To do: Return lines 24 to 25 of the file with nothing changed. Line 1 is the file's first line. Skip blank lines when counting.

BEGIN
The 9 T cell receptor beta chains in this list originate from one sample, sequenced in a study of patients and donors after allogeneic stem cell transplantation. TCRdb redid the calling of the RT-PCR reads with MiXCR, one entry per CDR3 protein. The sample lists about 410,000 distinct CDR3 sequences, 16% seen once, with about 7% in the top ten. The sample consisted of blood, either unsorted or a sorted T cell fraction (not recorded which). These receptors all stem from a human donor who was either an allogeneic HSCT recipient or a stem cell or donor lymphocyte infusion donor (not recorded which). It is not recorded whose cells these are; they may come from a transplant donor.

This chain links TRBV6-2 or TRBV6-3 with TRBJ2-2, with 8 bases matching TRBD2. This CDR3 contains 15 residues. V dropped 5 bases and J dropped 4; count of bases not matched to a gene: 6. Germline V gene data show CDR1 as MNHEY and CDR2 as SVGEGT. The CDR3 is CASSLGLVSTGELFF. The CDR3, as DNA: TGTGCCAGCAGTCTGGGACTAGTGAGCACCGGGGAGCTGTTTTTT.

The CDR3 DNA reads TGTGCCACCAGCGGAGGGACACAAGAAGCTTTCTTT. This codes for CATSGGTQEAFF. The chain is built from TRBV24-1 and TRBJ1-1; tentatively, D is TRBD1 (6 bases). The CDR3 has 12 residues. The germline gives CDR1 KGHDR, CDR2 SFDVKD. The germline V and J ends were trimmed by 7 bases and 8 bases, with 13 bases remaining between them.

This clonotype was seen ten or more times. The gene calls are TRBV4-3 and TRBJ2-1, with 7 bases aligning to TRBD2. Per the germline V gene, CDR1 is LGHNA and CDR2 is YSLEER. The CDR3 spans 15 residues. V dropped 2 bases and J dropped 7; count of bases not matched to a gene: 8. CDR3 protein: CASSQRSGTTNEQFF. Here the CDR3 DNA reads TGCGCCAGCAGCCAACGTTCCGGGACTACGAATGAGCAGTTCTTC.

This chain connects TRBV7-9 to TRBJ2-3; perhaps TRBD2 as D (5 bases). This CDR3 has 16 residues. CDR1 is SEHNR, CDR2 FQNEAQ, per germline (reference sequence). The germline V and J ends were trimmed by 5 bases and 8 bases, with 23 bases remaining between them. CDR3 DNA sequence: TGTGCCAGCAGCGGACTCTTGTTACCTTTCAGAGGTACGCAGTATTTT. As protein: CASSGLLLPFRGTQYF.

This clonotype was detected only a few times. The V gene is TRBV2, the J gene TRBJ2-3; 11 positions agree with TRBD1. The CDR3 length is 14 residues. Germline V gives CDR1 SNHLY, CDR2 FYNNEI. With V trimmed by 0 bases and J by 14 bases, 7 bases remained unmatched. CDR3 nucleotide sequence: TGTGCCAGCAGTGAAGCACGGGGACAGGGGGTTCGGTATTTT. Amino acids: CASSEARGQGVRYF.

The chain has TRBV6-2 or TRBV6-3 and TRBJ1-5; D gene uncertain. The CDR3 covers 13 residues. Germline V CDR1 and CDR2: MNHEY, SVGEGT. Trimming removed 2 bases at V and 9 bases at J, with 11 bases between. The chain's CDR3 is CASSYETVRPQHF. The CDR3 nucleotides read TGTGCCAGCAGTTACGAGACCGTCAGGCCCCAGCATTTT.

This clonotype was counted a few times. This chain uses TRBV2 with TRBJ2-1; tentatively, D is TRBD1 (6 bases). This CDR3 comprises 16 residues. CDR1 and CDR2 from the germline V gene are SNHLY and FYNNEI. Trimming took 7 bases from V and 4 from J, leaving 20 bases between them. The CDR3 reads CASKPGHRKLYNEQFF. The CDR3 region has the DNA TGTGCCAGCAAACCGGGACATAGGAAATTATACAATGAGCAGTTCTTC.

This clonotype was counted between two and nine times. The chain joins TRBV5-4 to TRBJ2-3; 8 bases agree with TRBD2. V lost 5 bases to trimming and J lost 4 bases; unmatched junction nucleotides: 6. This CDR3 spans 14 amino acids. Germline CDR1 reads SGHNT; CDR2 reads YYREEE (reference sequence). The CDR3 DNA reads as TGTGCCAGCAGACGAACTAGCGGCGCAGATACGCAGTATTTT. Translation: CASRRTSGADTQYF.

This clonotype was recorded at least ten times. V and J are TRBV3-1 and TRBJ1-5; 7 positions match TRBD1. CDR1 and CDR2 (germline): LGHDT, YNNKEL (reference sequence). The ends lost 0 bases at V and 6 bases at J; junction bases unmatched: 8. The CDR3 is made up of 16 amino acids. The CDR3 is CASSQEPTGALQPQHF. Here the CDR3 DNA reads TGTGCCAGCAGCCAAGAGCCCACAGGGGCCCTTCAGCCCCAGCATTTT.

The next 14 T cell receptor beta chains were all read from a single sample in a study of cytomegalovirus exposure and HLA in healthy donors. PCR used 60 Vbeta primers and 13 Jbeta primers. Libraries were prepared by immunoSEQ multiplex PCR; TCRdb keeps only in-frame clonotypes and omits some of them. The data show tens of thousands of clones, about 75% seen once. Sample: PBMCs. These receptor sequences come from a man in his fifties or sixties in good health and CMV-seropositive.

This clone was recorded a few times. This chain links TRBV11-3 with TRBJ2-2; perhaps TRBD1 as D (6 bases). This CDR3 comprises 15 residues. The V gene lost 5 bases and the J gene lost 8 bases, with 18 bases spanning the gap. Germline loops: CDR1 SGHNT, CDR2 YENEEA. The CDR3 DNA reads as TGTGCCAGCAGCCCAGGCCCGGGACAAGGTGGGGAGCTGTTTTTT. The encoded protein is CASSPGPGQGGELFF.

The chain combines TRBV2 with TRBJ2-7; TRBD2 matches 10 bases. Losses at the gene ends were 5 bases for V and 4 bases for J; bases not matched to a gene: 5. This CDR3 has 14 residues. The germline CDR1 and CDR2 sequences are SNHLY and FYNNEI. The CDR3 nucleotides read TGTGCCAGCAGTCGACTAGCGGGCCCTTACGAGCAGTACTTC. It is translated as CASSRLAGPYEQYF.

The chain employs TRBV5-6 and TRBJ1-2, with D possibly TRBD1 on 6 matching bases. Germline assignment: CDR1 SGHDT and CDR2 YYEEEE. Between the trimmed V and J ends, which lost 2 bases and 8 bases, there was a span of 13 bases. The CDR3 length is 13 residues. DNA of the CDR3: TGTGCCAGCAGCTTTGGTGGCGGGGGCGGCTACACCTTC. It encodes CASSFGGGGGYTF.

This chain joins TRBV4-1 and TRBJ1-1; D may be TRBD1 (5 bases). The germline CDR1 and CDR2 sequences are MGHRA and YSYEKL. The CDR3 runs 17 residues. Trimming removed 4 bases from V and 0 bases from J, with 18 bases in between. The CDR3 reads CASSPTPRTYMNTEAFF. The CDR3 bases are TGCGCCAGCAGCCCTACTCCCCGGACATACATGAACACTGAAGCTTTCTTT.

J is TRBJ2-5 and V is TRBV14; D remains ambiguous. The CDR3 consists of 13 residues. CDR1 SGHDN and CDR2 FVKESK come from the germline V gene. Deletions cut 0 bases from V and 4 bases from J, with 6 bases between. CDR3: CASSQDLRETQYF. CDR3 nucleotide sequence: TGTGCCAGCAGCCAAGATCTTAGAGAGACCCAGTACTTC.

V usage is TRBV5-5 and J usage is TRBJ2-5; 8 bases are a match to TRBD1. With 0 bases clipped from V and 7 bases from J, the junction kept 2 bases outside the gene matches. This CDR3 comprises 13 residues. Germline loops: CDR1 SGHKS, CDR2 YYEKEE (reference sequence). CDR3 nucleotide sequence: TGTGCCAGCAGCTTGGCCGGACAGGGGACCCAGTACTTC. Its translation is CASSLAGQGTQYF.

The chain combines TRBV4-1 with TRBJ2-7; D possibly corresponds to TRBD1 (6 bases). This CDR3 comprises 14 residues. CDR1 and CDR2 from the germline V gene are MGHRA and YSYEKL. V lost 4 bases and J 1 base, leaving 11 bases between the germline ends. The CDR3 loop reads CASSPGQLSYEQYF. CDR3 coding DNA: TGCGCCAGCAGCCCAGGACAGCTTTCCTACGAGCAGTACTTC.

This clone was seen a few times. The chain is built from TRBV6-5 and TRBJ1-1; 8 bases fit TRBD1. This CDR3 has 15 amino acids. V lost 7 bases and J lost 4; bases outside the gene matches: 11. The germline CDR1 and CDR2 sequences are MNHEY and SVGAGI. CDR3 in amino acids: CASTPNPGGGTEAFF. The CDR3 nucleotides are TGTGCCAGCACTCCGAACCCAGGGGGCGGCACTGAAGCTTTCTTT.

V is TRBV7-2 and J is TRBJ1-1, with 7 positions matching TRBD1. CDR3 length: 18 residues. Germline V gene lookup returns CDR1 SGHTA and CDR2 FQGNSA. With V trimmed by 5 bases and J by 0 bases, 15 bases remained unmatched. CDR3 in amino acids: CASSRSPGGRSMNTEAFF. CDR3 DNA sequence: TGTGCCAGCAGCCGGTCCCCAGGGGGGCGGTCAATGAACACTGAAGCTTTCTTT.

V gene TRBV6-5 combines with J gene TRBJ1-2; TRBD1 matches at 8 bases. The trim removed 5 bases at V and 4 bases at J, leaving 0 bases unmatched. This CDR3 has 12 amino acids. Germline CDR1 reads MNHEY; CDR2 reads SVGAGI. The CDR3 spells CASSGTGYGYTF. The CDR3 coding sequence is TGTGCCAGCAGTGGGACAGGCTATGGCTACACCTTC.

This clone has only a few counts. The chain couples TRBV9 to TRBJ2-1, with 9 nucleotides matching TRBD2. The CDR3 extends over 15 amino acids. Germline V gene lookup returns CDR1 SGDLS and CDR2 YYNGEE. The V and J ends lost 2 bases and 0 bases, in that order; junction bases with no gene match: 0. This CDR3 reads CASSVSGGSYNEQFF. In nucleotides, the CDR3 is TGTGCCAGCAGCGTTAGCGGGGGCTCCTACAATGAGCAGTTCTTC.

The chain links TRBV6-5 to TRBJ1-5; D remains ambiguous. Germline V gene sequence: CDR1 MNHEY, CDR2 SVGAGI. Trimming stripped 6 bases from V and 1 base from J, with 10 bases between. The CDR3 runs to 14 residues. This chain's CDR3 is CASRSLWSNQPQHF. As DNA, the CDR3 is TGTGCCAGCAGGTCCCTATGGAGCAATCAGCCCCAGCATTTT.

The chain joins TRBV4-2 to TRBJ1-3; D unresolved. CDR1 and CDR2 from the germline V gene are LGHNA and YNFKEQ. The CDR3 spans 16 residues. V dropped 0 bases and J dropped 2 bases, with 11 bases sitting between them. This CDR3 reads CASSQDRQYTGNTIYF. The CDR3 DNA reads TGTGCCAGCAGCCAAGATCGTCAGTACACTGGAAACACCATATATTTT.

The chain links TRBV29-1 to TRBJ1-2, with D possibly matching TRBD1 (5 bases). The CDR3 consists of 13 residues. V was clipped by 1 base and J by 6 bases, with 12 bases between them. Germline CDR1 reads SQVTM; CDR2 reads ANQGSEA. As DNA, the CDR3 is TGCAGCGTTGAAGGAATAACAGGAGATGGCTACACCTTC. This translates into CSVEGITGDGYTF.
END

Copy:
The chain joins TRBV4-2 to TRBJ1-3; D unresolved. CDR1 and CDR2 from the germline V gene are LGHNA and YNFKEQ. The CDR3 spans 16 residues. V dropped 0 bases and J dropped 2 bases, with 11 bases sitting between them. This CDR3 reads CASSQDRQYTGNTIYF. The CDR3 DNA reads TGTGCCAGCAGCCAAGATCGTCAGTACACTGGAAACACCATATATTTT.

The chain links TRBV29-1 to TRBJ1-2, with D possibly matching TRBD1 (5 bases). The CDR3 consists of 13 residues. V was clipped by 1 base and J by 6 bases, with 12 bases between them. Germline CDR1 reads SQVTM; CDR2 reads ANQGSEA. As DNA, the CDR3 is TGCAGCGTTGAAGGAATAACAGGAGATGGCTACACCTTC. This translates into CSVEGITGDGYTF.